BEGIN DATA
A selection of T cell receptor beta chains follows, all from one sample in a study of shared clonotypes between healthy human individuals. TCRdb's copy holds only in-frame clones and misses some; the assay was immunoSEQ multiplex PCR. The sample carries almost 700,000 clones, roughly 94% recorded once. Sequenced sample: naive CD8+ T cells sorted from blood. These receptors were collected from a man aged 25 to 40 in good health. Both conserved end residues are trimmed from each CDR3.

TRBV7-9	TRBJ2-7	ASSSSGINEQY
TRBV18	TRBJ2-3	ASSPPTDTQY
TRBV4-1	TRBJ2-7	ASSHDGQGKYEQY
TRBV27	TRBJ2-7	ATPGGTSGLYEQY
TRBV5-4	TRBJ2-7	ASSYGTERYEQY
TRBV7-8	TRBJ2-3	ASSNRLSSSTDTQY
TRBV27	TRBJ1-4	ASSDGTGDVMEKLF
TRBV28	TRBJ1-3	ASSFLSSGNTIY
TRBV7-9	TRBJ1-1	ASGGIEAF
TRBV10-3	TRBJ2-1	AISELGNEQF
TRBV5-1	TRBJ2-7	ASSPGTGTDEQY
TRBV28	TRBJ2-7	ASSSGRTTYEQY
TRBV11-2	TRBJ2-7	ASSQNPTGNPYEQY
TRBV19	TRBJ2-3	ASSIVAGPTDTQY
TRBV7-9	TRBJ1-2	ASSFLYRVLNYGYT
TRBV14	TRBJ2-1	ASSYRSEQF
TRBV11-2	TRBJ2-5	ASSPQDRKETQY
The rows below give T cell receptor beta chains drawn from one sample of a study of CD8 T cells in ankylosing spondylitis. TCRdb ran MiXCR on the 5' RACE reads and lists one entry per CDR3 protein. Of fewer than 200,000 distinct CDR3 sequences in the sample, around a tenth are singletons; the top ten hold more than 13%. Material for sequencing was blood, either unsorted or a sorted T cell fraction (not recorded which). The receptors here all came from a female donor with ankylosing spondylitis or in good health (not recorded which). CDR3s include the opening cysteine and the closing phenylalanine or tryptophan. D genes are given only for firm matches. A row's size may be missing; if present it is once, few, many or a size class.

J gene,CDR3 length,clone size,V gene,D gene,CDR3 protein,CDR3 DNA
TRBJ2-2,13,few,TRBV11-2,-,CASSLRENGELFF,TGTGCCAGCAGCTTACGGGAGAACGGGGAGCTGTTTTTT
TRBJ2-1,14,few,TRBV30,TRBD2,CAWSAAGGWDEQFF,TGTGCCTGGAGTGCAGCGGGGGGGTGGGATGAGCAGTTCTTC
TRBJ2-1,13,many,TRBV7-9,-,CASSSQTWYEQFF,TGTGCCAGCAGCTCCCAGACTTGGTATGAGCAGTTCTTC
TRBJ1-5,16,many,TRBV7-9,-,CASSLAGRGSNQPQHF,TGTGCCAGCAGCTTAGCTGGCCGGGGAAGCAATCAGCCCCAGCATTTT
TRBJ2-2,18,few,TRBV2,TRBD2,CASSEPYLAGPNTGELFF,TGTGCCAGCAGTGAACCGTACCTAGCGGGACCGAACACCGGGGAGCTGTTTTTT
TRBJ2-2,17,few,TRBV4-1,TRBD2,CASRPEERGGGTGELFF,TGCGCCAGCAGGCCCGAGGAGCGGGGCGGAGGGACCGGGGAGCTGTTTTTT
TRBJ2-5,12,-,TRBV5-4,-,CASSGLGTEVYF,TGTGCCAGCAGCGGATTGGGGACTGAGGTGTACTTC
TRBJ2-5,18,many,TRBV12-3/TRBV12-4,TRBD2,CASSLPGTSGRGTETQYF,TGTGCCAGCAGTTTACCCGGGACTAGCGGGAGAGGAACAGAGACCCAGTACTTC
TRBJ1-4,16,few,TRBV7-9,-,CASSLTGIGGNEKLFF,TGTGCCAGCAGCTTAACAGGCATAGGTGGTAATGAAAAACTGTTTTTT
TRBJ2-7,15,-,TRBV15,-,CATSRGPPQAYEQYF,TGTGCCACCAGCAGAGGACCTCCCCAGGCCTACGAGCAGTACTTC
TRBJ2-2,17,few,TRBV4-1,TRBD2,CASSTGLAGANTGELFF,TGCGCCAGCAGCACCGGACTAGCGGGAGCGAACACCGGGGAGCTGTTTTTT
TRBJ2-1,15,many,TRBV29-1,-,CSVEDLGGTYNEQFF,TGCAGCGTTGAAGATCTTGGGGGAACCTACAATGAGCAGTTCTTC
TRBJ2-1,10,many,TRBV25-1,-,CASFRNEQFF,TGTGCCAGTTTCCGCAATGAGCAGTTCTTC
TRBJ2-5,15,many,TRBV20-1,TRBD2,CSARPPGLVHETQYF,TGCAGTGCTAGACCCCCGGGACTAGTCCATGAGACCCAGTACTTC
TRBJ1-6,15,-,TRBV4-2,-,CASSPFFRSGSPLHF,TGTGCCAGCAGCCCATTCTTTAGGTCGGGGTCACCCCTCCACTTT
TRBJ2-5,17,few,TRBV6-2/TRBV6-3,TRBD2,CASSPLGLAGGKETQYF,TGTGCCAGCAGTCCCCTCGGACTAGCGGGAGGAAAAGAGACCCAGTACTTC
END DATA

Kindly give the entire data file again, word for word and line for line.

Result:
A selection of T cell receptor beta chains follows, all from one sample in a study of shared clonotypes between healthy human individuals. TCRdb's copy holds only in-frame clones and misses some; the assay was immunoSEQ multiplex PCR. The sample carries almost 700,000 clones, roughly 94% recorded once. Sequenced sample: naive CD8+ T cells sorted from blood. These receptors were collected from a man aged 25 to 40 in good health. Both conserved end residues are trimmed from each CDR3.

TRBV7-9	TRBJ2-7	ASSSSGINEQY
TRBV18	TRBJ2-3	ASSPPTDTQY
TRBV4-1	TRBJ2-7	ASSHDGQGKYEQY
TRBV27	TRBJ2-7	ATPGGTSGLYEQY
TRBV5-4	TRBJ2-7	ASSYGTERYEQY
TRBV7-8	TRBJ2-3	ASSNRLSSSTDTQY
TRBV27	TRBJ1-4	ASSDGTGDVMEKLF
TRBV28	TRBJ1-3	ASSFLSSGNTIY
TRBV7-9	TRBJ1-1	ASGGIEAF
TRBV10-3	TRBJ2-1	AISELGNEQF
TRBV5-1	TRBJ2-7	ASSPGTGTDEQY
TRBV28	TRBJ2-7	ASSSGRTTYEQY
TRBV11-2	TRBJ2-7	ASSQNPTGNPYEQY
TRBV19	TRBJ2-3	ASSIVAGPTDTQY
TRBV7-9	TRBJ1-2	ASSFLYRVLNYGYT
TRBV14	TRBJ2-1	ASSYRSEQF
TRBV11-2	TRBJ2-5	ASSPQDRKETQY
The rows below give T cell receptor beta chains drawn from one sample of a study of CD8 T cells in ankylosing spondylitis. TCRdb ran MiXCR on the 5' RACE reads and lists one entry per CDR3 protein. Of fewer than 200,000 distinct CDR3 sequences in the sample, around a tenth are singletons; the top ten hold more than 13%. Material for sequencing was blood, either unsorted or a sorted T cell fraction (not recorded which). The receptors here all came from a female donor with ankylosing spondylitis or in good health (not recorded which). CDR3s include the opening cysteine and the closing phenylalanine or tryptophan. D genes are given only for firm matches. A row's size may be missing; if present it is once, few, many or a size class.

J gene,CDR3 length,clone size,V gene,D gene,CDR3 protein,CDR3 DNA
TRBJ2-2,13,few,TRBV11-2,-,CASSLRENGELFF,TGTGCCAGCAGCTTACGGGAGAACGGGGAGCTGTTTTTT
TRBJ2-1,14,few,TRBV30,TRBD2,CAWSAAGGWDEQFF,TGTGCCTGGAGTGCAGCGGGGGGGTGGGATGAGCAGTTCTTC
TRBJ2-1,13,many,TRBV7-9,-,CASSSQTWYEQFF,TGTGCCAGCAGCTCCCAGACTTGGTATGAGCAGTTCTTC
TRBJ1-5,16,many,TRBV7-9,-,CASSLAGRGSNQPQHF,TGTGCCAGCAGCTTAGCTGGCCGGGGAAGCAATCAGCCCCAGCATTTT
TRBJ2-2,18,few,TRBV2,TRBD2,CASSEPYLAGPNTGELFF,TGTGCCAGCAGTGAACCGTACCTAGCGGGACCGAACACCGGGGAGCTGTTTTTT
TRBJ2-2,17,few,TRBV4-1,TRBD2,CASRPEERGGGTGELFF,TGCGCCAGCAGGCCCGAGGAGCGGGGCGGAGGGACCGGGGAGCTGTTTTTT
TRBJ2-5,12,-,TRBV5-4,-,CASSGLGTEVYF,TGTGCCAGCAGCGGATTGGGGACTGAGGTGTACTTC
TRBJ2-5,18,many,TRBV12-3/TRBV12-4,TRBD2,CASSLPGTSGRGTETQYF,TGTGCCAGCAGTTTACCCGGGACTAGCGGGAGAGGAACAGAGACCCAGTACTTC
TRBJ1-4,16,few,TRBV7-9,-,CASSLTGIGGNEKLFF,TGTGCCAGCAGCTTAACAGGCATAGGTGGTAATGAAAAACTGTTTTTT
TRBJ2-7,15,-,TRBV15,-,CATSRGPPQAYEQYF,TGTGCCACCAGCAGAGGACCTCCCCAGGCCTACGAGCAGTACTTC
TRBJ2-2,17,few,TRBV4-1,TRBD2,CASSTGLAGANTGELFF,TGCGCCAGCAGCACCGGACTAGCGGGAGCGAACACCGGGGAGCTGTTTTTT
TRBJ2-1,15,many,TRBV29-1,-,CSVEDLGGTYNEQFF,TGCAGCGTTGAAGATCTTGGGGGAACCTACAATGAGCAGTTCTTC
TRBJ2-1,10,many,TRBV25-1,-,CASFRNEQFF,TGTGCCAGTTTCCGCAATGAGCAGTTCTTC
TRBJ2-5,15,many,TRBV20-1,TRBD2,CSARPPGLVHETQYF,TGCAGTGCTAGACCCCCGGGACTAGTCCATGAGACCCAGTACTTC
TRBJ1-6,15,-,TRBV4-2,-,CASSPFFRSGSPLHF,TGTGCCAGCAGCCCATTCTTTAGGTCGGGGTCACCCCTCCACTTT
TRBJ2-5,17,few,TRBV6-2/TRBV6-3,TRBD2,CASSPLGLAGGKETQYF,TGTGCCAGCAGTCCCCTCGGACTAGCGGGAGGAAAAGAGACCCAGTACTTC